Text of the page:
What tips can help my ap­pli­ca­tion get through the plan­ning process?

Seek­ing plan­ning per­mis­sion can be a stress­ful process, and ex­pen­sive if it’s done wrong. Greg re­veals steps you can take to get the re­sult you want

Real Homes - - Q & A -

Plan­ning pol­icy ex­ists to pro­tect ev­ery­body from in­ap­pro­pri­ate de­vel­op­ment. Ig­nor­ing it can re­sult in money wasted on ap­pli­ca­tion and ap­peal pro­cesses, only for you to end up with the scheme you should have sub­mit­ted in the first place. To prevent this, take ad­vice from ar­chi­tects and plan­ning con­sul­tants who have day-to-day ex­pe­ri­ence of what is likely to be granted per­mis­sion.

Do you need plan­ning?

You could save time and money by de­sign­ing a scheme that could be un­der­taken un­der per­mit­ted de­vel­op­ment (PD). This is es­sen­tially a list of things you can do to your prop­erty without for­mal plan­ning per­mis­sion – go to plan­ning­por­tal.co.uk and get fa­mil­iar with what is in­cluded. A Cer­tifi­cate of Law­ful­ness is an op­tional le­gal doc­u­ment you can ap­ply for which con­firms that you didn’t need plan­ning for the work, and is help­ful when re­selling the prop­erty.

Ap­pli­ca­tion types

If your pro­pos­als fall out­side of PD you will need to de­cide what kind of ap­pli­ca­tion to make. It is nor­mal to go for House­holder Plan­ning Con­sent or Full Plan­ning Con­sent. Other op­tions are Out­line Plan­ning Con­sent, which helps agree ba­sic prin­ci­ples of the de­vel­op­ment, or pre-ap­pli­ca­tion ad­vice, whereby you can con­sult with a plan­ning of­fi­cer who can high­light any po­ten­tial prob­lems be­fore you go ahead with sub­mit­ting the ap­pli­ca­tion. The lat­ter two are more col­lab­o­ra­tive ways to ar­rive at plan­ning per­mis­sion but will take longer.

Pol­icy re­search

Look into what lo­cal and na­tional plan­ning poli­cies will al­low and you’ll have a stronger chance of get­ting per­mis­sion. This is why do­ing the re­search (or em­ploy­ing some­one who al­ready has pol­icy knowl­edge to ap­ply for you) and sub­mit­ting for Full/house­holder Plan­ning Con­sent is the most com­mon route. Pol­icy doc­u­ments are pub­lished on­line. Look out for sup­ple­men­tary plan­ning guides on coun­cil web­sites cov­er­ing what is ac­cept­able in your area. More ob­vi­ous checks are for whether the prop­erty is listed, or in a flood zone or Con­ser­va­tion Area, all of which will in­flu­ence your de­sign. If your house is older, there may be some ex­ist­ing out­lines you can fol­low, such as a de­mol­ished out­build­ing.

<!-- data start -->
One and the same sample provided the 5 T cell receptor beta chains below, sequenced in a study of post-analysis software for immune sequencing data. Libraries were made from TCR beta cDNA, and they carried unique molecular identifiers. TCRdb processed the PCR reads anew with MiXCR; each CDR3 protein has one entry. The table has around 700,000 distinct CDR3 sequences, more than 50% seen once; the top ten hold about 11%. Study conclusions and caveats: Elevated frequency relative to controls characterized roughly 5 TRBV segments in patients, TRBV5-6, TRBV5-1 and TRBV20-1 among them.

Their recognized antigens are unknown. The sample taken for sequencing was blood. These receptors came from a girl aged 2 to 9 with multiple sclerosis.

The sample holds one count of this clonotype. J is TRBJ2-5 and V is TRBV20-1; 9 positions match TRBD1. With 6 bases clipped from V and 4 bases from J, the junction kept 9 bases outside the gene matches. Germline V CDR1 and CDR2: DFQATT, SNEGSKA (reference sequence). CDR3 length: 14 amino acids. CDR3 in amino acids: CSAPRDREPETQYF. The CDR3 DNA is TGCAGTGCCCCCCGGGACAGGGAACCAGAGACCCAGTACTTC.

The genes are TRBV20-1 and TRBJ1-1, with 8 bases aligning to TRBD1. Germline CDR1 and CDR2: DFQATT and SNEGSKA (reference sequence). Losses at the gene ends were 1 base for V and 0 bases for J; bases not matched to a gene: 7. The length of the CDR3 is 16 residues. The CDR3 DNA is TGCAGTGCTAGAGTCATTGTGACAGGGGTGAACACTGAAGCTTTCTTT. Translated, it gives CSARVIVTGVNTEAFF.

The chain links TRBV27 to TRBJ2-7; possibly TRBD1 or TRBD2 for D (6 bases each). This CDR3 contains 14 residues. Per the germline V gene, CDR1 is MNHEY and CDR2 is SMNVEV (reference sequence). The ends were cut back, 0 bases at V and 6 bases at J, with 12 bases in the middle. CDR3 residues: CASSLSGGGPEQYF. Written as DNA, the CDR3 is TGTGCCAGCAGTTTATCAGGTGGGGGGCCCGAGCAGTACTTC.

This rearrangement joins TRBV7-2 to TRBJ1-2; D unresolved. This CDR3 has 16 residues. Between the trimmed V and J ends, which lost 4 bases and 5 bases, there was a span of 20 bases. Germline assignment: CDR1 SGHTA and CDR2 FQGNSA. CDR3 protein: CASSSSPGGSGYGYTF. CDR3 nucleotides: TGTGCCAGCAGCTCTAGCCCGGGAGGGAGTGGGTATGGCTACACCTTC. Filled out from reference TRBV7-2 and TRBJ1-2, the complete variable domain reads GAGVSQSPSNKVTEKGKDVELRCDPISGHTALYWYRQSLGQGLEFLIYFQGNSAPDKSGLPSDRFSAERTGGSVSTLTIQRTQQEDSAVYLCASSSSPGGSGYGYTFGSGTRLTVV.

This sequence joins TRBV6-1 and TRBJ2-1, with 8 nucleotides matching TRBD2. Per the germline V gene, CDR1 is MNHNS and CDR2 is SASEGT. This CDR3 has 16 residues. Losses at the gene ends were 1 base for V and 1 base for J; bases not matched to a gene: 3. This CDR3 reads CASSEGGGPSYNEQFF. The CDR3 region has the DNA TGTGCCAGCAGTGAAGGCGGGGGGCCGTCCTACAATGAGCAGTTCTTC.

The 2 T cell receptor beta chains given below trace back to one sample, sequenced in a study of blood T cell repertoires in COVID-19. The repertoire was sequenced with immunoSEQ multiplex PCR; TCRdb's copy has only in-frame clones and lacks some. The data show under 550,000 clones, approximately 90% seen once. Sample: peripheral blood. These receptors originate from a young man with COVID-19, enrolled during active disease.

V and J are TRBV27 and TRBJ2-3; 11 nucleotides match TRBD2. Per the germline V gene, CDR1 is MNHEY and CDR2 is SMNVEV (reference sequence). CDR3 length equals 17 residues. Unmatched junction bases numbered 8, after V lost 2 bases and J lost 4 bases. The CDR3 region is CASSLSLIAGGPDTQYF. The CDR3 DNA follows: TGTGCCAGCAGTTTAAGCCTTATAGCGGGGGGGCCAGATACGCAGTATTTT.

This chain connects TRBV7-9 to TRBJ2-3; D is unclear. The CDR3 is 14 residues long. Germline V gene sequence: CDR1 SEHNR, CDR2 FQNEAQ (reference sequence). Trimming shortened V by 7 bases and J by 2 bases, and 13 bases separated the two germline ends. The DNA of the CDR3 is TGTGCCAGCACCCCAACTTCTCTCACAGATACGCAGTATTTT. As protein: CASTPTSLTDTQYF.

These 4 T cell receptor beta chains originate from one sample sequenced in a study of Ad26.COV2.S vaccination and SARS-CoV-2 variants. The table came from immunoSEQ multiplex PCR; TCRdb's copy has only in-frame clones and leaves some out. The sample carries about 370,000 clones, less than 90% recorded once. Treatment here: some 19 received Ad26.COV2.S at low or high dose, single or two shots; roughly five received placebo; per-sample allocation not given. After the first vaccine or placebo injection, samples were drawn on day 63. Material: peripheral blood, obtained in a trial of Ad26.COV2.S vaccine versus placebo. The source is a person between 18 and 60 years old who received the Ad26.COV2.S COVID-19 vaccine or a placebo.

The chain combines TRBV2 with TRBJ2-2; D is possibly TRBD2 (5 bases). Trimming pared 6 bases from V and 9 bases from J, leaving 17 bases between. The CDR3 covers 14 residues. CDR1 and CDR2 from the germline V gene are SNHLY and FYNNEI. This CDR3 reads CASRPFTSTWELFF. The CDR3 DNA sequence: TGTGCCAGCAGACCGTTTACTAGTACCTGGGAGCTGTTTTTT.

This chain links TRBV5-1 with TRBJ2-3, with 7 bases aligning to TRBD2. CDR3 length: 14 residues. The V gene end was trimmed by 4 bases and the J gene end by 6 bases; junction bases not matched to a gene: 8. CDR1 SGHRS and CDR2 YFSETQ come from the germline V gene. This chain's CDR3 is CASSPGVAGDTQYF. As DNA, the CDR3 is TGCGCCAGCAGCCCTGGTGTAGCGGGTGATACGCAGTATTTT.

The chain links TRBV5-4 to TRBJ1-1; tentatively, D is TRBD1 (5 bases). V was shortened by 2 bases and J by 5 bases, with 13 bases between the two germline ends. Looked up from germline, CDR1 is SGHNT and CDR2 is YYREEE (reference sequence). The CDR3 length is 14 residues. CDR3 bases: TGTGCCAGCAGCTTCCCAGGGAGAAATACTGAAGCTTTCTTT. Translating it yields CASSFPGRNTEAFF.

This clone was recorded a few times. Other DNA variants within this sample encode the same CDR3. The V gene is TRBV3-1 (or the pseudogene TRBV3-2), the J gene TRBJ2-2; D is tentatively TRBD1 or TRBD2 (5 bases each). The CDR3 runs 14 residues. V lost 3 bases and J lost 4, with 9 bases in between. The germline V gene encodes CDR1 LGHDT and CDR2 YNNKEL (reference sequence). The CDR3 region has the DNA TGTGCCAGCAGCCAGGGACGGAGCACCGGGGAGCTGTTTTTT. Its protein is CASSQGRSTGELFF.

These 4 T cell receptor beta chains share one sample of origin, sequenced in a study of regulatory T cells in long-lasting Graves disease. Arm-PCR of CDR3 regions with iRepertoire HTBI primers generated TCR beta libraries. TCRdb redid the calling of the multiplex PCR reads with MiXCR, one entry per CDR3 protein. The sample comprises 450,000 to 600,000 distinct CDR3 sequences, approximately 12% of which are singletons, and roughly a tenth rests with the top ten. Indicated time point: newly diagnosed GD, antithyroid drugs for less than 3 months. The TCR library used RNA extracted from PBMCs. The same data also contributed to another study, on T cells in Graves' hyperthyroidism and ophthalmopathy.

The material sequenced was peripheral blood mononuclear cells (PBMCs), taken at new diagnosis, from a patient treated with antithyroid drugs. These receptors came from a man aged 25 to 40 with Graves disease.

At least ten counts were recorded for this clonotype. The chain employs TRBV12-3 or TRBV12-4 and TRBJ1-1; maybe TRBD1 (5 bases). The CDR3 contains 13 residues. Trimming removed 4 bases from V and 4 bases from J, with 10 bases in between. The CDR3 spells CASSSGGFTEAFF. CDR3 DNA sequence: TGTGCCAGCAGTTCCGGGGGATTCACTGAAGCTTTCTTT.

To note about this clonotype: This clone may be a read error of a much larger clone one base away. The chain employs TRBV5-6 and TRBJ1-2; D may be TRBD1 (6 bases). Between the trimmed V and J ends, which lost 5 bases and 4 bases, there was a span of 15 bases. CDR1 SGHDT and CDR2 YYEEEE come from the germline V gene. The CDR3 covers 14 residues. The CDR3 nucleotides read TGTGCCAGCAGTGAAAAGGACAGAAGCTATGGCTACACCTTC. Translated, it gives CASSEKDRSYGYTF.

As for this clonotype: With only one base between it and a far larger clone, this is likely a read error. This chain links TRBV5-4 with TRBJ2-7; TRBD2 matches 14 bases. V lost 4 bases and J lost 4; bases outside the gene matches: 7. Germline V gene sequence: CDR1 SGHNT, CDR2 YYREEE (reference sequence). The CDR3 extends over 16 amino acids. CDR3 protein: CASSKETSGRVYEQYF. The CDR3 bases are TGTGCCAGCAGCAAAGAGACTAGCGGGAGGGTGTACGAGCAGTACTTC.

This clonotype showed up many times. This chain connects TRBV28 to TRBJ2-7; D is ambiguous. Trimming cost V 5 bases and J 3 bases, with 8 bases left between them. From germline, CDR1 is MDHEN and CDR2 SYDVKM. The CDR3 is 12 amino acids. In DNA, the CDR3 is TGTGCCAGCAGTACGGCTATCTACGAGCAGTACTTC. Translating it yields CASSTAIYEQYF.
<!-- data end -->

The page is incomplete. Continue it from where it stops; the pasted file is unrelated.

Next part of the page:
Neigh­bour friendly

A lot of plan­ning pol­icy is geared to­wards pro­tect­ing neigh­bours from over-de­vel­op­ment, over-shad­ow­ing, park­ing is­sues, loss of sun­light and loss of amenity. Con­sider them when com­ing up with your de­sign and you’ll have an eas­ier ride through plan­ning and less hos­tile neigh­bours at the end.

‘look into what plan­ning poli­cies will al­low for a stronger chance of per­mis­sion’

Clear doc­u­men­ta­tion

Make sure the draw­ings of your plans are easy to un­der­stand and rep­re­sent your scheme in its best light. Add a de­sign state­ment that can be used to jus­tify your scheme and ex­plain the poli­cies that you con­sid­ered. Draw­ings must be to scale and in­clude a scale bar and north point or they will be sent back. Build­ing some­thing dif­fer­ent to what you sub­mit­ted in the ap­pli­ca­tion can re­sult in the plan­ners tak­ing en­force­ment ac­tion, de­mand­ing the build­ing be al­tered or even de­mol­ished.

Keep in con­tact

Main­tain com­mu­ni­ca­tion with the plan­ning case of­fi­cer, but don’t pester them. Make con­tact in the fi­nal week of the statu­tory eight weeks to en­sure it is de­cided in time, to gauge whether you will get per­mis­sion or not, and give you the chance to make amend­ments to tip the de­ci­sion in your favour.

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